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WHEN thy great soul was freed from mortal chains,
Darling of England! many a bitter shower
Fell on thy tomb; but emulative power
Flowed in thy line through undegenerate veins.
The Race of Alfred covet glorious pains
When dangers threaten, dangers ever new!
Black tempests bursting, blacker still in view!
But manly sovereignty its hold retains ;
The root sincere, the branches bold to strive
With the fierce tempest, while, within the round
Of their protection, gentle virtues thrive;
As oft, 'mid some green plot of open ground,
Wide as the oak extends its dewy gloom,
The fostered hyacinths spread their purple bloom.



URGED by Ambition, who with subtlest skill
Changes her means, the Enthusiast as a dupe
Shall soar, and as a hypocrite can stoop,
And turn the instruments of good to ill,
Moulding the credulous people to his will.
Such DUNSTAN: from its Benedictine coop

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Issues the master Mind, at whose fell swoop

The chaste affections tremble to fulfil

Their purposes. Behold, pre-signified,

The Might of spiritual sway! his thoughts, his dreams,

Do in the supernatural world abide :

So vaunt a throng of Followers, filled with pride In what they see of virtues pushed to extremes, And sorceries of talent misapplied.



WOE to the Crown that doth the Cowl obey ! *
Dissension, checking arms that would restrain
The incessant Rovers of the Northern main,
Helps to restore and spread a Pagan sway:
But Gospel-truth is potent to allay
Fierceness and rage; and soon the cruel Dane
Feels, through the influence of her gentle reign,
His native superstitions melt away.

Thus, often, when thick gloom the east o'ershrouds,
The full-orbed Moon, slow climbing, doth appear
Silently to consume the heavy clouds;

How no one can resolve; but every eye

Around her sees, while air is hushed, a clear

And widening circuit of ethereal sky.

*See Note.



A PLEASANT music floats along the Mere,
From Monks in Ely chanting service high,
While-as Canùte the King is rowing by :
"My Oarsmen," quoth the mighty King, "draw


That we the sweet song of the Monks may hear!"
He listens (all past conquests and all schemes
Of future vanishing like empty dreams)
Heart-touched, and haply not without a tear.
The Royal Minstrel, ere the choir is still,
While his free Barge skims the smooth flood along,
Gives to that rapture an accordant Rhyme.*
O suffering Earth! be thankful; sternest clime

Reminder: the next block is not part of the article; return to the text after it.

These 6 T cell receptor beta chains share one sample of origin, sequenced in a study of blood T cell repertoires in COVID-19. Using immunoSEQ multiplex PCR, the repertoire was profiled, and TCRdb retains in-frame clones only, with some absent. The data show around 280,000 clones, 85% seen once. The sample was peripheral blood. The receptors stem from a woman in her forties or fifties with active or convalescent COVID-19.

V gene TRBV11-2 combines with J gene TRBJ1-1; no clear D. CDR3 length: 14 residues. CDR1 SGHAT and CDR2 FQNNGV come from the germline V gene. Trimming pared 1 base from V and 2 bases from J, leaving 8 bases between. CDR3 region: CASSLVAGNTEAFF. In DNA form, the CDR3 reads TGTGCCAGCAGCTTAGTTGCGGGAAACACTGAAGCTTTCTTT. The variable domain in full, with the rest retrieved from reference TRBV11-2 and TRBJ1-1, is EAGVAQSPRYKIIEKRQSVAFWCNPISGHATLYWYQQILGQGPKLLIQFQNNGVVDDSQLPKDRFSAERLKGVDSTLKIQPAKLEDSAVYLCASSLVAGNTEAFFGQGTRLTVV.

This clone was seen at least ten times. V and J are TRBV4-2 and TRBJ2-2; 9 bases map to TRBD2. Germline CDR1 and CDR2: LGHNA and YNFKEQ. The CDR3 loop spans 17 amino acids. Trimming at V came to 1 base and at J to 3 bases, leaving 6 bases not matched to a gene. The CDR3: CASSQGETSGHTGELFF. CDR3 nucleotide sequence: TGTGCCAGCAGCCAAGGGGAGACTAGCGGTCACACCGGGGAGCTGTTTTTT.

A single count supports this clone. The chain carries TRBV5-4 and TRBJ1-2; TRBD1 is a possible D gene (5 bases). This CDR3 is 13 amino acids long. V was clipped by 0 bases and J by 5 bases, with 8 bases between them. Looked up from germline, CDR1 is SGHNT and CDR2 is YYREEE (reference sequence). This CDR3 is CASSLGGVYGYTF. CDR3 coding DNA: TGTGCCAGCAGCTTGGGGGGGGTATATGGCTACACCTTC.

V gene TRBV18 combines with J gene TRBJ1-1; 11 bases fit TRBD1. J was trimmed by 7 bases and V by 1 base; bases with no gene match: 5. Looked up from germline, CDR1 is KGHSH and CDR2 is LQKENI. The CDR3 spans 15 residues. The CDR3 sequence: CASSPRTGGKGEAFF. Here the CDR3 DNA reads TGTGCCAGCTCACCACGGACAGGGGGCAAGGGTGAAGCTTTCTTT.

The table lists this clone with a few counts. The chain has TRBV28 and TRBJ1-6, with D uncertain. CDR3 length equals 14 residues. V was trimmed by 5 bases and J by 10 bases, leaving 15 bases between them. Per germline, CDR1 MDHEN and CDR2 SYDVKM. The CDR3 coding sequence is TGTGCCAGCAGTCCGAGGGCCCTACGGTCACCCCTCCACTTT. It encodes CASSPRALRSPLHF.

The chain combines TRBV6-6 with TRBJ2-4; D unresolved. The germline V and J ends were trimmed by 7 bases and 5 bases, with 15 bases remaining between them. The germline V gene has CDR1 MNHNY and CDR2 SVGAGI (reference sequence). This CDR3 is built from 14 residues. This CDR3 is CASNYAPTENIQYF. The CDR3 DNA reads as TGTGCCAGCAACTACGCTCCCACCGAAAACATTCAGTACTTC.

And rudest age are subject to the thrill
Of heaven-descended Piety and song.



THE woman-hearted Confessor prepares
The evanescence of the Saxon line.

Hark! 't is the tolling Curfew!- the stars shine;

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But of the lights that cherish household cares
And festive gladness, burns not one that dares

*Which is still extant.

To twinkle after that dull stroke of thine,
Emblem and instrument, from Thames to Tyne,
Of force that daunts, and cunning that ensnares !
Yet as the terrors of the lordly bell,

That quench, from hut to palace, lamps and fires,
Touch not the tapers of the sacred choirs;
Even so a thraldom, studious to expel
Old laws, and ancient customs to derange,
To Creed or Ritual brings no fatal change.


COLDLY we spake. The Saxons, overpowered By wrong triumphant through its own excess, From fields laid waste, from house and home devoured

By flames, look up to heaven, and crave redress From God's eternal justice. Pitiless

Though men be, there are angels that can feel
For wounds that death alone has power to heal,
For penitent guilt, and innocent distress.

And has a Champion risen in arms to try
His Country's virtue, fought, and breathes no


Him in their hearts the people canonize;
And far above the mine's most precious ore

The least small pittance of bare mould they prize Scooped from the sacred earth where his dear relics lie.



"AND shall," the Pontiff asks, "profaneness flow From Nazareth, source of Christian piety, From Bethlehem, from the Mounts of Agony And glorified ascension? Warriors, go, With prayers and blessings we your path will sow; Like Moses hold our hands erect, till ye Have chased far off by righteous victory These sons of Amalek, or laid them low!" "GOD WILLETH IT," the whole assembly cry; Shout which the enraptured multitude astounds! The Council-roof and Clermont's towers reply;"God willeth it," from hill to hill rebounds, And, in awe-stricken Countries far and nigh, Through "Nature's hollow arch" that voice resounds.*



THE turbaned Race are poured in thickening


Along the west; though driven from Aquitaine, The Crescent glitters on the towers of Spain; And soft Italia feels renewed alarms;

* The decision of this Council was believed to be instantly known in remote parts of Europe.

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